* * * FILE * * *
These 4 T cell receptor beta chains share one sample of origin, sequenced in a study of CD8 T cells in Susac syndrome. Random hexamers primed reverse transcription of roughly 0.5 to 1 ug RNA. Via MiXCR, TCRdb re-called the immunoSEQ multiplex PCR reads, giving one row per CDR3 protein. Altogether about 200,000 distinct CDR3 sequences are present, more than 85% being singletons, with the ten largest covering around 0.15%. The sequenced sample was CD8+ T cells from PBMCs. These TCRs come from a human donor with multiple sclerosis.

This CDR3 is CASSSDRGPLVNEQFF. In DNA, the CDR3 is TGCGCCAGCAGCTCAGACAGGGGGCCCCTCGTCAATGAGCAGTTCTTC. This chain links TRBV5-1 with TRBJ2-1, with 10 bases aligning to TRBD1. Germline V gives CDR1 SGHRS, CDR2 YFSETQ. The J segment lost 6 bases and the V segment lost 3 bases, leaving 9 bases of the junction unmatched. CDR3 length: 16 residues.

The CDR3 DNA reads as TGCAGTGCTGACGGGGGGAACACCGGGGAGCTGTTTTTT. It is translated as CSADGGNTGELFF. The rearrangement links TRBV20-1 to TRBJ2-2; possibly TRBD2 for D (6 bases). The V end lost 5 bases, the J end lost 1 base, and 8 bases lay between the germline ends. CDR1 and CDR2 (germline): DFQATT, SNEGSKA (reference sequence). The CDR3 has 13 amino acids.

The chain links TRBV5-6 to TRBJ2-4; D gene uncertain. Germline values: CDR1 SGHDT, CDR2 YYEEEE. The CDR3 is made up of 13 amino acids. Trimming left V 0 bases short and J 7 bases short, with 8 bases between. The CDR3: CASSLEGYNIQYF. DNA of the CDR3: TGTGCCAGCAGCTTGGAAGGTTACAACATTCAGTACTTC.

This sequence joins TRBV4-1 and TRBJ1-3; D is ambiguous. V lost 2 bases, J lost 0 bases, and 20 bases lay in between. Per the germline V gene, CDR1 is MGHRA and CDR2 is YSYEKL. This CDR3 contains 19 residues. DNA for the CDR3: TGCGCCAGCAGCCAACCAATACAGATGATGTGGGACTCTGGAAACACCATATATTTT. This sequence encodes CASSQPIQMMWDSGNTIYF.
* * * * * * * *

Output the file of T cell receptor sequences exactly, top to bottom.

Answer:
These 4 T cell receptor beta chains share one sample of origin, sequenced in a study of CD8 T cells in Susac syndrome. Random hexamers primed reverse transcription of roughly 0.5 to 1 ug RNA. Via MiXCR, TCRdb re-called the immunoSEQ multiplex PCR reads, giving one row per CDR3 protein. Altogether about 200,000 distinct CDR3 sequences are present, more than 85% being singletons, with the ten largest covering around 0.15%. The sequenced sample was CD8+ T cells from PBMCs. These TCRs come from a human donor with multiple sclerosis.

This CDR3 is CASSSDRGPLVNEQFF. In DNA, the CDR3 is TGCGCCAGCAGCTCAGACAGGGGGCCCCTCGTCAATGAGCAGTTCTTC. This chain links TRBV5-1 with TRBJ2-1, with 10 bases aligning to TRBD1. Germline V gives CDR1 SGHRS, CDR2 YFSETQ. The J segment lost 6 bases and the V segment lost 3 bases, leaving 9 bases of the junction unmatched. CDR3 length: 16 residues.

The CDR3 DNA reads as TGCAGTGCTGACGGGGGGAACACCGGGGAGCTGTTTTTT. It is translated as CSADGGNTGELFF. The rearrangement links TRBV20-1 to TRBJ2-2; possibly TRBD2 for D (6 bases). The V end lost 5 bases, the J end lost 1 base, and 8 bases lay between the germline ends. CDR1 and CDR2 (germline): DFQATT, SNEGSKA (reference sequence). The CDR3 has 13 amino acids.

The chain links TRBV5-6 to TRBJ2-4; D gene uncertain. Germline values: CDR1 SGHDT, CDR2 YYEEEE. The CDR3 is made up of 13 amino acids. Trimming left V 0 bases short and J 7 bases short, with 8 bases between. The CDR3: CASSLEGYNIQYF. DNA of the CDR3: TGTGCCAGCAGCTTGGAAGGTTACAACATTCAGTACTTC.

This sequence joins TRBV4-1 and TRBJ1-3; D is ambiguous. V lost 2 bases, J lost 0 bases, and 20 bases lay in between. Per the germline V gene, CDR1 is MGHRA and CDR2 is YSYEKL. This CDR3 contains 19 residues. DNA for the CDR3: TGCGCCAGCAGCCAACCAATACAGATGATGTGGGACTCTGGAAACACCATATATTTT. This sequence encodes CASSQPIQMMWDSGNTIYF.